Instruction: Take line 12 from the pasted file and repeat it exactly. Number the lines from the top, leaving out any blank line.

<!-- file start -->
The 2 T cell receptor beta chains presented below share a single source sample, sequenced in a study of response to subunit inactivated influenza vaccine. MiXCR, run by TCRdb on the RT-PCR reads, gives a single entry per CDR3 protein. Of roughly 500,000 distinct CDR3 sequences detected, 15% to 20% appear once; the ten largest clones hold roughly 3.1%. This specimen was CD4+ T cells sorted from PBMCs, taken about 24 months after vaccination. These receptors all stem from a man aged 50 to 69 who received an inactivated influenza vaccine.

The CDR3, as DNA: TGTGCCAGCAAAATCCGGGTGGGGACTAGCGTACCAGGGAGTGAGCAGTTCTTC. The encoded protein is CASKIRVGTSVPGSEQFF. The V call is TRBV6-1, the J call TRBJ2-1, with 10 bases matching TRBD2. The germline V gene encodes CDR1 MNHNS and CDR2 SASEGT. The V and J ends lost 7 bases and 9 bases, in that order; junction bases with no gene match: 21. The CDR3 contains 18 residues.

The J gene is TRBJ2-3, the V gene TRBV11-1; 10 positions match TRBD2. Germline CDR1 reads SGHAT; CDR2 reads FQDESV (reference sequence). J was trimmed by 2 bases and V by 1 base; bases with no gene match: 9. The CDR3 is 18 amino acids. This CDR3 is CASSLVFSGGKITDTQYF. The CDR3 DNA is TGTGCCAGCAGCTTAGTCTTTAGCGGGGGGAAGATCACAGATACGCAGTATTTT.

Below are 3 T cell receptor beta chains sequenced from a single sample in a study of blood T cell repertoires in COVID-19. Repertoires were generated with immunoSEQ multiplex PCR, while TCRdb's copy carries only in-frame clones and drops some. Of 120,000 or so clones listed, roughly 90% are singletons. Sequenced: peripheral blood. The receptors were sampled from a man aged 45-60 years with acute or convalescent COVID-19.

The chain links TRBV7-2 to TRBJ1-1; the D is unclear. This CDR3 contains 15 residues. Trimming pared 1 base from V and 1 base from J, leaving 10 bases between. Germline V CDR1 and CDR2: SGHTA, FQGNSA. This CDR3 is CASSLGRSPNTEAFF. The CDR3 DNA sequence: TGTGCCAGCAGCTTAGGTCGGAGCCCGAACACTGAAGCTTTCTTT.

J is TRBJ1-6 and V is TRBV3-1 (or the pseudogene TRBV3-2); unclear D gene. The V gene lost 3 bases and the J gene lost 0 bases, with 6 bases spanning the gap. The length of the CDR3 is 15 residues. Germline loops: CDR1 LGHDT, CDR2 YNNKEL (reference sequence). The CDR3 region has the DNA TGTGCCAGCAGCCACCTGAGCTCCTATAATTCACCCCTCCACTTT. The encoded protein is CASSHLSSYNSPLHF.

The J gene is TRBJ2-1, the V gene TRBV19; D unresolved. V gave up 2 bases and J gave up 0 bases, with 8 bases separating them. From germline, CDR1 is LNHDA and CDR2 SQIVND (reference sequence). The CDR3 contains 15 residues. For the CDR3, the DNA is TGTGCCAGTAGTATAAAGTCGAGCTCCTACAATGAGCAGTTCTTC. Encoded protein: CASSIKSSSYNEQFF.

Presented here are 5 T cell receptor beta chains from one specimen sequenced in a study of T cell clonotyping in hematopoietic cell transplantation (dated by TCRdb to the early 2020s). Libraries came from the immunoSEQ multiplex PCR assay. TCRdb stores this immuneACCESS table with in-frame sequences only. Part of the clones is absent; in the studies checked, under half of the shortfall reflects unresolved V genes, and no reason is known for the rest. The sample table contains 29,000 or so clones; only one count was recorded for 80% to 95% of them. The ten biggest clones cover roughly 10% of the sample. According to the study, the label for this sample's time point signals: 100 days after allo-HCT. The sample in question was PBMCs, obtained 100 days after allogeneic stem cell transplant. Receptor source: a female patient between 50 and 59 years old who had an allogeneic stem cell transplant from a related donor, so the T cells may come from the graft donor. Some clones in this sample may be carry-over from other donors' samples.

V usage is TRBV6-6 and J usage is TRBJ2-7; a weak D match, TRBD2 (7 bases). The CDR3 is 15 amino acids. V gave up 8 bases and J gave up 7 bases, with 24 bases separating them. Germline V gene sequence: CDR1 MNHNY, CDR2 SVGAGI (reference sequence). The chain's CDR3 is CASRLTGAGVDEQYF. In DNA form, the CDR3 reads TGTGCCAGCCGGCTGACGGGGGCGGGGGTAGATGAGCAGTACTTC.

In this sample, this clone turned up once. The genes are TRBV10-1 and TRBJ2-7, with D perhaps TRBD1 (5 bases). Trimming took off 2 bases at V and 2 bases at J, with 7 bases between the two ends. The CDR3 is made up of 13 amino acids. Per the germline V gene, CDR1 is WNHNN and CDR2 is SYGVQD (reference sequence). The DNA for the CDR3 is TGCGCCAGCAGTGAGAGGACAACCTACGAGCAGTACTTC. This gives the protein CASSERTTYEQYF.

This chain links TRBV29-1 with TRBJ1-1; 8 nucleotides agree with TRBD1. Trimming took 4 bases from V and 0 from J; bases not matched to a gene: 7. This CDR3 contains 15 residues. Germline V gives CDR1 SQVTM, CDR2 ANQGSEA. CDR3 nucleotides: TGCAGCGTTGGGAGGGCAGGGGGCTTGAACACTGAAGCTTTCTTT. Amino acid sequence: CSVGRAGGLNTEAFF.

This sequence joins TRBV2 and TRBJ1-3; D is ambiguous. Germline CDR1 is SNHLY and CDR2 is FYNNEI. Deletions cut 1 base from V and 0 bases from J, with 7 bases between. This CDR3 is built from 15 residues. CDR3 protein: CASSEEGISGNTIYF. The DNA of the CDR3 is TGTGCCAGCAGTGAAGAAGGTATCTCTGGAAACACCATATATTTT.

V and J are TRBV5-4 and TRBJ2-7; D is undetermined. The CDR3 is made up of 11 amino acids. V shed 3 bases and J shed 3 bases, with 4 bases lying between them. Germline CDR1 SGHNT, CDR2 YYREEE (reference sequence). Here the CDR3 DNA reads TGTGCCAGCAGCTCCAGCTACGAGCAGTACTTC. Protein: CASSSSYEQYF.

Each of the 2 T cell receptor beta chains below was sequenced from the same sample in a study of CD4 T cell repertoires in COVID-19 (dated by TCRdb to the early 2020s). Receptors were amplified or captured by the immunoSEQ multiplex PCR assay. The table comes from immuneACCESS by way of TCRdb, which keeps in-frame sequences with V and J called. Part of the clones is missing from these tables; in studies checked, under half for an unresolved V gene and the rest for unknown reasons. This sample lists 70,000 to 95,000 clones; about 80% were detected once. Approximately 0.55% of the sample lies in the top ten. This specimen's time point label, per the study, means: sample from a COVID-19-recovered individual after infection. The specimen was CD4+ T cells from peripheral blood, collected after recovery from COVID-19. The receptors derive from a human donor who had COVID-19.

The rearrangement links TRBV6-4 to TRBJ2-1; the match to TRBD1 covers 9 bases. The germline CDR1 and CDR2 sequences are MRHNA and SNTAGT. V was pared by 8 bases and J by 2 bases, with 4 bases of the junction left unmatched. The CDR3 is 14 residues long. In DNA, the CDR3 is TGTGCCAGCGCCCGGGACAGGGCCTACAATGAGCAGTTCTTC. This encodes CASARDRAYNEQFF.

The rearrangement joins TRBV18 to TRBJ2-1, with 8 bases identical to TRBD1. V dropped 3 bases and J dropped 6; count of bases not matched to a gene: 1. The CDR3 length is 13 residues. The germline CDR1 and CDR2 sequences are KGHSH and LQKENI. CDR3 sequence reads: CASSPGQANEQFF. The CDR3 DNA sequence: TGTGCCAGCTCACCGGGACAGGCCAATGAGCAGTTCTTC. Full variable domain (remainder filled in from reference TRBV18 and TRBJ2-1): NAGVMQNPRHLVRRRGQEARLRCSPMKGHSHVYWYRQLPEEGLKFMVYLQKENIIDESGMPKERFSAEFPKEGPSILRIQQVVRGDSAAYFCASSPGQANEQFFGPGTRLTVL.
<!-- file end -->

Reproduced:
This sequence joins TRBV2 and TRBJ1-3; D is ambiguous. Germline CDR1 is SNHLY and CDR2 is FYNNEI. Deletions cut 1 base from V and 0 bases from J, with 7 bases between. This CDR3 is built from 15 residues. CDR3 protein: CASSEEGISGNTIYF. The DNA of the CDR3 is TGTGCCAGCAGTGAAGAAGGTATCTCTGGAAACACCATATATTTT.